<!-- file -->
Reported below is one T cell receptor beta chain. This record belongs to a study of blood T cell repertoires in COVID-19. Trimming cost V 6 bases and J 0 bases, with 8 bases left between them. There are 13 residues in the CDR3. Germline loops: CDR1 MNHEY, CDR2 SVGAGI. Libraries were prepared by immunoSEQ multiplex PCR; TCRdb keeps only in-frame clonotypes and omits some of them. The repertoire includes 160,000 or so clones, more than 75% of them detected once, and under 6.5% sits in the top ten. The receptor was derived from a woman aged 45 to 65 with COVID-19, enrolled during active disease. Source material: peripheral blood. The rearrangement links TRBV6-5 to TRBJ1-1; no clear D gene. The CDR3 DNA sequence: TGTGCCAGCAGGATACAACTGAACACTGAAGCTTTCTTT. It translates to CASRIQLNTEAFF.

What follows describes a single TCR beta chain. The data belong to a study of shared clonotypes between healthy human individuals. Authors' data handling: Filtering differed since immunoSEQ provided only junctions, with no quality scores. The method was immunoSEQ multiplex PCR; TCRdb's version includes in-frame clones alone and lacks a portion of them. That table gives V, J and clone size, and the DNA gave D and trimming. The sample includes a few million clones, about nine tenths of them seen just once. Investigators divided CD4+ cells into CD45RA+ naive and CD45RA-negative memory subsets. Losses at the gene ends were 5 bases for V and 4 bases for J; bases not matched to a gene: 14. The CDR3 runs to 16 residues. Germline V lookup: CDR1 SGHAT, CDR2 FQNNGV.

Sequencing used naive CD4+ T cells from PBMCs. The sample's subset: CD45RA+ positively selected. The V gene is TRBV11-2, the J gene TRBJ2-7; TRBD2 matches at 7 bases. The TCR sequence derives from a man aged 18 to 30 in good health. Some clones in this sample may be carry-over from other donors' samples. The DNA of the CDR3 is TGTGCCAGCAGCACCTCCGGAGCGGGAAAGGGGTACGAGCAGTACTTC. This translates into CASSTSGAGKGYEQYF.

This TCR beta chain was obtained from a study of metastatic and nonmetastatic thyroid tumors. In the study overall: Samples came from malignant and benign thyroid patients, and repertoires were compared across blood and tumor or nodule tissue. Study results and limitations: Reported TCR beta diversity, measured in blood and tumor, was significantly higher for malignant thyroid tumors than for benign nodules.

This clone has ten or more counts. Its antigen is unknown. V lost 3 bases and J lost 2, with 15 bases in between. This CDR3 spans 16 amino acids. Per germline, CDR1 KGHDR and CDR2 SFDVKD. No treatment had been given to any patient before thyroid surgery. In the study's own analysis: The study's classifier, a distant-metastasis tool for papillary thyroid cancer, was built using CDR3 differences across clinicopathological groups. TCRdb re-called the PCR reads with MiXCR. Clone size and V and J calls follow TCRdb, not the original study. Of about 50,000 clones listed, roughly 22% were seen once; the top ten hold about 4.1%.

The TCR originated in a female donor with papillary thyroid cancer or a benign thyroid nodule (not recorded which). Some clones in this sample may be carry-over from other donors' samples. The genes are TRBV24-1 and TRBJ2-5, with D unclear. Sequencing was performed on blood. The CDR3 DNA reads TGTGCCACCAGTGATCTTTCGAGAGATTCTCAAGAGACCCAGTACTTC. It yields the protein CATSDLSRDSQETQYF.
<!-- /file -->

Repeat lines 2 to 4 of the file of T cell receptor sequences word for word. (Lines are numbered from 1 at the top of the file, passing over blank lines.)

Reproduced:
What follows describes a single TCR beta chain. The data belong to a study of shared clonotypes between healthy human individuals. Authors' data handling: Filtering differed since immunoSEQ provided only junctions, with no quality scores. The method was immunoSEQ multiplex PCR; TCRdb's version includes in-frame clones alone and lacks a portion of them. That table gives V, J and clone size, and the DNA gave D and trimming. The sample includes a few million clones, about nine tenths of them seen just once. Investigators divided CD4+ cells into CD45RA+ naive and CD45RA-negative memory subsets. Losses at the gene ends were 5 bases for V and 4 bases for J; bases not matched to a gene: 14. The CDR3 runs to 16 residues. Germline V lookup: CDR1 SGHAT, CDR2 FQNNGV.

Sequencing used naive CD4+ T cells from PBMCs. The sample's subset: CD45RA+ positively selected. The V gene is TRBV11-2, the J gene TRBJ2-7; TRBD2 matches at 7 bases. The TCR sequence derives from a man aged 18 to 30 in good health. Some clones in this sample may be carry-over from other donors' samples. The DNA of the CDR3 is TGTGCCAGCAGCACCTCCGGAGCGGGAAAGGGGTACGAGCAGTACTTC. This translates into CASSTSGAGKGYEQYF.

This TCR beta chain was obtained from a study of metastatic and nonmetastatic thyroid tumors. In the study overall: Samples came from malignant and benign thyroid patients, and repertoires were compared across blood and tumor or nodule tissue. Study results and limitations: Reported TCR beta diversity, measured in blood and tumor, was significantly higher for malignant thyroid tumors than for benign nodules.